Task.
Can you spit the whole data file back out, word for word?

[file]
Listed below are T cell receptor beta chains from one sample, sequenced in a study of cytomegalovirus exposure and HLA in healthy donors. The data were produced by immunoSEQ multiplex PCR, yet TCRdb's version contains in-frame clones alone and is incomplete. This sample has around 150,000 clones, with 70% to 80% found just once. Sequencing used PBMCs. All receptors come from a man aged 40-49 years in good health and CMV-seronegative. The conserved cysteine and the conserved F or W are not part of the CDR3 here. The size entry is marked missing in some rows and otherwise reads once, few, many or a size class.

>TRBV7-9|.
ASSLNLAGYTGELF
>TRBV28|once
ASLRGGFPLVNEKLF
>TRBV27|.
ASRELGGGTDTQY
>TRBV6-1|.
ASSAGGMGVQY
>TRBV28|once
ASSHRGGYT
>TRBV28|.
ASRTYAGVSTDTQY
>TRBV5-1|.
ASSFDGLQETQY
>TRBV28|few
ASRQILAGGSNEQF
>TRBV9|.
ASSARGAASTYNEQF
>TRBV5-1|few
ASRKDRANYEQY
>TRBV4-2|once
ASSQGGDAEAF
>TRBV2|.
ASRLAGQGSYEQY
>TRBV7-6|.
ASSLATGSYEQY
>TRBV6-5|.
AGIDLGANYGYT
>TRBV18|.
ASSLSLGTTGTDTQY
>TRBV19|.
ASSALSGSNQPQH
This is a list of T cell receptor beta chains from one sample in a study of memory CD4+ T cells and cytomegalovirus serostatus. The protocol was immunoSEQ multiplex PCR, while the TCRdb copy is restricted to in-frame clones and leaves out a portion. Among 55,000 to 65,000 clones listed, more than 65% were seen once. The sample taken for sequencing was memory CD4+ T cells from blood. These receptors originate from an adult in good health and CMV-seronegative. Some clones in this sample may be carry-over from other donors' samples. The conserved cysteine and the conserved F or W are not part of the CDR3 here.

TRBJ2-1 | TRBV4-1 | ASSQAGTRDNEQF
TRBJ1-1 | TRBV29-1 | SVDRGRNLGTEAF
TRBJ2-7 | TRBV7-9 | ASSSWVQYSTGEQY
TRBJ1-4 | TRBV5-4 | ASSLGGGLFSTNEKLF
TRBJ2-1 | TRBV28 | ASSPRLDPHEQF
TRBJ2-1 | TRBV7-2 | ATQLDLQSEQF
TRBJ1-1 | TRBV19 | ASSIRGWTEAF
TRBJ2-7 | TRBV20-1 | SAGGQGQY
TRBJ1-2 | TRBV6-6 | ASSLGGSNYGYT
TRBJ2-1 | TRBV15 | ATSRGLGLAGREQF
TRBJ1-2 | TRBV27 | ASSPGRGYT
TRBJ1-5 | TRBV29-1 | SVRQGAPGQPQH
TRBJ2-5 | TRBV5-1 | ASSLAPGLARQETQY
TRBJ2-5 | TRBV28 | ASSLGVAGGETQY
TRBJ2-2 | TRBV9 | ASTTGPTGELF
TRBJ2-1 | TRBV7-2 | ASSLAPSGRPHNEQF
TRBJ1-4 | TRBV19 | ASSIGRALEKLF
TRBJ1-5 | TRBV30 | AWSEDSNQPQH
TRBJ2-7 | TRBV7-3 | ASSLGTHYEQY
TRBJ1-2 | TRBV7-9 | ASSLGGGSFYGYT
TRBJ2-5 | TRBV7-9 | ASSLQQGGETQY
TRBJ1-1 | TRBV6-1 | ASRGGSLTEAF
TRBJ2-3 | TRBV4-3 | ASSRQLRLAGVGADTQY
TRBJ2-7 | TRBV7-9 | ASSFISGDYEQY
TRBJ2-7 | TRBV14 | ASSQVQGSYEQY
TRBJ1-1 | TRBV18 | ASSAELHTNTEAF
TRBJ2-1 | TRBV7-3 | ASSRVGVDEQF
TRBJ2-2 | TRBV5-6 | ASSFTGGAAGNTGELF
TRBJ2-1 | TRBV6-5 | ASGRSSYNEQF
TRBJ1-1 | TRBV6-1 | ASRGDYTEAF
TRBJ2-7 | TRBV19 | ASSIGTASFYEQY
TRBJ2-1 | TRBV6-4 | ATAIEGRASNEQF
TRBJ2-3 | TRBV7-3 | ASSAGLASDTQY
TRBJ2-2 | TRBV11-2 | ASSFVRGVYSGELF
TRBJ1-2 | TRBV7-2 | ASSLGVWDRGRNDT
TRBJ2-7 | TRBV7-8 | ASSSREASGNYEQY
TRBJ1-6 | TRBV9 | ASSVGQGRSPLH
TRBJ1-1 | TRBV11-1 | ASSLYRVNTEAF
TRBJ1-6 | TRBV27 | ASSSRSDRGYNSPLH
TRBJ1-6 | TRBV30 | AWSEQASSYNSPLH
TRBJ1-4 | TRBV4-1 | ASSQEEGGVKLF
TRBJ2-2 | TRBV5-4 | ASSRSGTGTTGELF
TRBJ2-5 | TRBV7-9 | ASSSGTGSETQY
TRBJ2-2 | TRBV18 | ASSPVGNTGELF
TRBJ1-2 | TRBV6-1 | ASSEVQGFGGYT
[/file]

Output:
Listed below are T cell receptor beta chains from one sample, sequenced in a study of cytomegalovirus exposure and HLA in healthy donors. The data were produced by immunoSEQ multiplex PCR, yet TCRdb's version contains in-frame clones alone and is incomplete. This sample has around 150,000 clones, with 70% to 80% found just once. Sequencing used PBMCs. All receptors come from a man aged 40-49 years in good health and CMV-seronegative. The conserved cysteine and the conserved F or W are not part of the CDR3 here. The size entry is marked missing in some rows and otherwise reads once, few, many or a size class.

>TRBV7-9|.
ASSLNLAGYTGELF
>TRBV28|once
ASLRGGFPLVNEKLF
>TRBV27|.
ASRELGGGTDTQY
>TRBV6-1|.
ASSAGGMGVQY
>TRBV28|once
ASSHRGGYT
>TRBV28|.
ASRTYAGVSTDTQY
>TRBV5-1|.
ASSFDGLQETQY
>TRBV28|few
ASRQILAGGSNEQF
>TRBV9|.
ASSARGAASTYNEQF
>TRBV5-1|few
ASRKDRANYEQY
>TRBV4-2|once
ASSQGGDAEAF
>TRBV2|.
ASRLAGQGSYEQY
>TRBV7-6|.
ASSLATGSYEQY
>TRBV6-5|.
AGIDLGANYGYT
>TRBV18|.
ASSLSLGTTGTDTQY
>TRBV19|.
ASSALSGSNQPQH
This is a list of T cell receptor beta chains from one sample in a study of memory CD4+ T cells and cytomegalovirus serostatus. The protocol was immunoSEQ multiplex PCR, while the TCRdb copy is restricted to in-frame clones and leaves out a portion. Among 55,000 to 65,000 clones listed, more than 65% were seen once. The sample taken for sequencing was memory CD4+ T cells from blood. These receptors originate from an adult in good health and CMV-seronegative. Some clones in this sample may be carry-over from other donors' samples. The conserved cysteine and the conserved F or W are not part of the CDR3 here.

TRBJ2-1 | TRBV4-1 | ASSQAGTRDNEQF
TRBJ1-1 | TRBV29-1 | SVDRGRNLGTEAF
TRBJ2-7 | TRBV7-9 | ASSSWVQYSTGEQY
TRBJ1-4 | TRBV5-4 | ASSLGGGLFSTNEKLF
TRBJ2-1 | TRBV28 | ASSPRLDPHEQF
TRBJ2-1 | TRBV7-2 | ATQLDLQSEQF
TRBJ1-1 | TRBV19 | ASSIRGWTEAF
TRBJ2-7 | TRBV20-1 | SAGGQGQY
TRBJ1-2 | TRBV6-6 | ASSLGGSNYGYT
TRBJ2-1 | TRBV15 | ATSRGLGLAGREQF
TRBJ1-2 | TRBV27 | ASSPGRGYT
TRBJ1-5 | TRBV29-1 | SVRQGAPGQPQH
TRBJ2-5 | TRBV5-1 | ASSLAPGLARQETQY
TRBJ2-5 | TRBV28 | ASSLGVAGGETQY
TRBJ2-2 | TRBV9 | ASTTGPTGELF
TRBJ2-1 | TRBV7-2 | ASSLAPSGRPHNEQF
TRBJ1-4 | TRBV19 | ASSIGRALEKLF
TRBJ1-5 | TRBV30 | AWSEDSNQPQH
TRBJ2-7 | TRBV7-3 | ASSLGTHYEQY
TRBJ1-2 | TRBV7-9 | ASSLGGGSFYGYT
TRBJ2-5 | TRBV7-9 | ASSLQQGGETQY
TRBJ1-1 | TRBV6-1 | ASRGGSLTEAF
TRBJ2-3 | TRBV4-3 | ASSRQLRLAGVGADTQY
TRBJ2-7 | TRBV7-9 | ASSFISGDYEQY
TRBJ2-7 | TRBV14 | ASSQVQGSYEQY
TRBJ1-1 | TRBV18 | ASSAELHTNTEAF
TRBJ2-1 | TRBV7-3 | ASSRVGVDEQF
TRBJ2-2 | TRBV5-6 | ASSFTGGAAGNTGELF
TRBJ2-1 | TRBV6-5 | ASGRSSYNEQF
TRBJ1-1 | TRBV6-1 | ASRGDYTEAF
TRBJ2-7 | TRBV19 | ASSIGTASFYEQY
TRBJ2-1 | TRBV6-4 | ATAIEGRASNEQF
TRBJ2-3 | TRBV7-3 | ASSAGLASDTQY
TRBJ2-2 | TRBV11-2 | ASSFVRGVYSGELF
TRBJ1-2 | TRBV7-2 | ASSLGVWDRGRNDT
TRBJ2-7 | TRBV7-8 | ASSSREASGNYEQY
TRBJ1-6 | TRBV9 | ASSVGQGRSPLH
TRBJ1-1 | TRBV11-1 | ASSLYRVNTEAF
TRBJ1-6 | TRBV27 | ASSSRSDRGYNSPLH
TRBJ1-6 | TRBV30 | AWSEQASSYNSPLH
TRBJ1-4 | TRBV4-1 | ASSQEEGGVKLF
TRBJ2-2 | TRBV5-4 | ASSRSGTGTTGELF
TRBJ2-5 | TRBV7-9 | ASSSGTGSETQY
TRBJ2-2 | TRBV18 | ASSPVGNTGELF
TRBJ1-2 | TRBV6-1 | ASSEVQGFGGYT